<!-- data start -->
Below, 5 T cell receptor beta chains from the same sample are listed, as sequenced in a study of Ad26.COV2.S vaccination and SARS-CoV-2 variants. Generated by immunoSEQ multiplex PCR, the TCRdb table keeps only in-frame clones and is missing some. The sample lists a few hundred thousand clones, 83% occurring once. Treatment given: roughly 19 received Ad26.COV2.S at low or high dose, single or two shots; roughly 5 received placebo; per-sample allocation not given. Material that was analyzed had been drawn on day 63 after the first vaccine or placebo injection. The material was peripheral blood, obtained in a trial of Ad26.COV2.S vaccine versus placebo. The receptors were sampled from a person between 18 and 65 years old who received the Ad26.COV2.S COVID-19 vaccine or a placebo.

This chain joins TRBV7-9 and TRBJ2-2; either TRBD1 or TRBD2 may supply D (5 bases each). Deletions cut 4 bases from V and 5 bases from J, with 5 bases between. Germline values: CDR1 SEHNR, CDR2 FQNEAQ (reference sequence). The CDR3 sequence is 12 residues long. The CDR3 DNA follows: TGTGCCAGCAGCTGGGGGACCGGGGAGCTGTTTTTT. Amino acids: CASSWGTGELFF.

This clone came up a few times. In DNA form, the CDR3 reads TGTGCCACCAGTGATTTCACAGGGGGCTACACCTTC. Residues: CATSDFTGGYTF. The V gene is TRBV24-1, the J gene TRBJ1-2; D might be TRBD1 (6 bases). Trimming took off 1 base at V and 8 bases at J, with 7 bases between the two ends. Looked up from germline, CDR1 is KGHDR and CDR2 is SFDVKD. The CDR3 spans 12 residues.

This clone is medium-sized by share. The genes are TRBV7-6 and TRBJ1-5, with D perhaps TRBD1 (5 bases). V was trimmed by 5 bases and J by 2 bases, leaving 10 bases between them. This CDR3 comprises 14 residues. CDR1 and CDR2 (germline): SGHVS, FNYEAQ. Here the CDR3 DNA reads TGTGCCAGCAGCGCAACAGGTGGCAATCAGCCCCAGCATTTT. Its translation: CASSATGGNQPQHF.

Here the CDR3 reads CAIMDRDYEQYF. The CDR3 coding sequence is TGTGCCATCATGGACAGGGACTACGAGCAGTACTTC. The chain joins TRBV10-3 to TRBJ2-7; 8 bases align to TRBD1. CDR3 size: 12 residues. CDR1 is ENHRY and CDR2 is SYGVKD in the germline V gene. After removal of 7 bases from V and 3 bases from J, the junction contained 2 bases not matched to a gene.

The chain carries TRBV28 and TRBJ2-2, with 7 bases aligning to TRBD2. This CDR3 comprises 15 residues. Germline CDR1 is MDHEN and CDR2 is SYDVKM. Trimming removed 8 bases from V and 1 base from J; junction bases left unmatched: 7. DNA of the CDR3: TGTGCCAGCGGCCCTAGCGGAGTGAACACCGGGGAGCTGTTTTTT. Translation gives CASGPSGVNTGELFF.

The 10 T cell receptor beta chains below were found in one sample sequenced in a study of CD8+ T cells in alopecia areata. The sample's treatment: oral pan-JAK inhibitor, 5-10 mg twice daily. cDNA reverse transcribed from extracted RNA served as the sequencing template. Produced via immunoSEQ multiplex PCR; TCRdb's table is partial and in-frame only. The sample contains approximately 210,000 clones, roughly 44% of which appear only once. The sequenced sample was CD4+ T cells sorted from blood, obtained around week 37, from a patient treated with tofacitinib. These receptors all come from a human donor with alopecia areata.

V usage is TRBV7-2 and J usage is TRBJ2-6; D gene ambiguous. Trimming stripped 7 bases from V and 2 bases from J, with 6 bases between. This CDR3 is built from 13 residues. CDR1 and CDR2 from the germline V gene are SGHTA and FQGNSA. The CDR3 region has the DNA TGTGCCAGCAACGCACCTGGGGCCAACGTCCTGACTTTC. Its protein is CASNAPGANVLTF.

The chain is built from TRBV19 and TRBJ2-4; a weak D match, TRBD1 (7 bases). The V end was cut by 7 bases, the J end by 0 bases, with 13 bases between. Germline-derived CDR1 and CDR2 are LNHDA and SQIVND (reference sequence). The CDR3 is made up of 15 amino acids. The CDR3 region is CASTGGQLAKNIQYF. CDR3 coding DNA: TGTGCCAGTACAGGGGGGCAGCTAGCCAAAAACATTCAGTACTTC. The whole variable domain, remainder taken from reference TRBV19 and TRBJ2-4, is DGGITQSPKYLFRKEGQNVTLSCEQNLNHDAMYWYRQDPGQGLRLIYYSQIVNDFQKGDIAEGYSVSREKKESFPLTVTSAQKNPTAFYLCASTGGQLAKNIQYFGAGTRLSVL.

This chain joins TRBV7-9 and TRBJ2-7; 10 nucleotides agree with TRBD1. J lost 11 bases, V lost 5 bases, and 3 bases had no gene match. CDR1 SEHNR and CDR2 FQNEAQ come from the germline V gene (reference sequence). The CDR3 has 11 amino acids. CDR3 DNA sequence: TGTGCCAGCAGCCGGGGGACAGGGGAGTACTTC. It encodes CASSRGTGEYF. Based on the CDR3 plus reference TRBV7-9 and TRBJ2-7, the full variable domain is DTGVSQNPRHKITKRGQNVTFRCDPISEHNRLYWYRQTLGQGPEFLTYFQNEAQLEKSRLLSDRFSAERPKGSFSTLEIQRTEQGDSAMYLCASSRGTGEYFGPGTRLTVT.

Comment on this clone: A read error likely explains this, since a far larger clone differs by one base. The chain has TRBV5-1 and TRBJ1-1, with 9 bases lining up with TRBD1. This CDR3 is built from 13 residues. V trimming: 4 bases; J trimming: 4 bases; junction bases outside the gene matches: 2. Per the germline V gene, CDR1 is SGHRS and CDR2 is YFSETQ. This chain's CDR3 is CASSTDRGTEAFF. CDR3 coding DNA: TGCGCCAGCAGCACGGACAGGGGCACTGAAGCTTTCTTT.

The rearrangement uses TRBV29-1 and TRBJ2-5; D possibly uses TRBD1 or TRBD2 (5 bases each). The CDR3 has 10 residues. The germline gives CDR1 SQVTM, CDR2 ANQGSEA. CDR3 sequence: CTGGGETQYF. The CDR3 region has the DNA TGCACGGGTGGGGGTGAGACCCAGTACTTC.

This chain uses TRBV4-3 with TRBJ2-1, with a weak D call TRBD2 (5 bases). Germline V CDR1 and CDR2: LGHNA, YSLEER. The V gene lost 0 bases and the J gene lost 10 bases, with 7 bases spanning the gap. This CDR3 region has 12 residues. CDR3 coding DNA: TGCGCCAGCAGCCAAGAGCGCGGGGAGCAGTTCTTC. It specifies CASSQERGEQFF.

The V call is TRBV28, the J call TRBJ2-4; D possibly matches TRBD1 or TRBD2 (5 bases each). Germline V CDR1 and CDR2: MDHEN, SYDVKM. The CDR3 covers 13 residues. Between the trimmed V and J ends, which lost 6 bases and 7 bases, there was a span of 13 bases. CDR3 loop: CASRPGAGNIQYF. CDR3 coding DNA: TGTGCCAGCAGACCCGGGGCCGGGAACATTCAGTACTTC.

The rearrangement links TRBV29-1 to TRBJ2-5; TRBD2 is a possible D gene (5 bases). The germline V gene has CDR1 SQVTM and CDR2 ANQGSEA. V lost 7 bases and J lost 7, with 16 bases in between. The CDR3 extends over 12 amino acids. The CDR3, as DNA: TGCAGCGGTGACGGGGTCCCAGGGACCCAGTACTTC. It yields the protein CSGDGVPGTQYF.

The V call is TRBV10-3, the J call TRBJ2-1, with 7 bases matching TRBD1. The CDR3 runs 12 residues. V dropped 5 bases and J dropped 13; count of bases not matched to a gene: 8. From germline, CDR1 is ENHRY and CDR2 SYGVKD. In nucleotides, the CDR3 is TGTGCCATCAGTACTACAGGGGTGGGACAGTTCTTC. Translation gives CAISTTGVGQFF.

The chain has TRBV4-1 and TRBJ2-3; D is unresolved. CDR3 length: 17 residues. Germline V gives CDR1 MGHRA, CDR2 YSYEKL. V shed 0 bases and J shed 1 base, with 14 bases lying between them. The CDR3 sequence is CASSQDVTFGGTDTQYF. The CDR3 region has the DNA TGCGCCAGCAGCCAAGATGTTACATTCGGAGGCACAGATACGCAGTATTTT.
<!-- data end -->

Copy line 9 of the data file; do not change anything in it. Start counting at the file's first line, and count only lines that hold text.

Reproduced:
The chain is built from TRBV19 and TRBJ2-4; a weak D match, TRBD1 (7 bases). The V end was cut by 7 bases, the J end by 0 bases, with 13 bases between. Germline-derived CDR1 and CDR2 are LNHDA and SQIVND (reference sequence). The CDR3 is made up of 15 amino acids. The CDR3 region is CASTGGQLAKNIQYF. CDR3 coding DNA: TGTGCCAGTACAGGGGGGCAGCTAGCCAAAAACATTCAGTACTTC. The whole variable domain, remainder taken from reference TRBV19 and TRBJ2-4, is DGGITQSPKYLFRKEGQNVTLSCEQNLNHDAMYWYRQDPGQGLRLIYYSQIVNDFQKGDIAEGYSVSREKKESFPLTVTSAQKNPTAFYLCASTGGQLAKNIQYFGAGTRLSVL.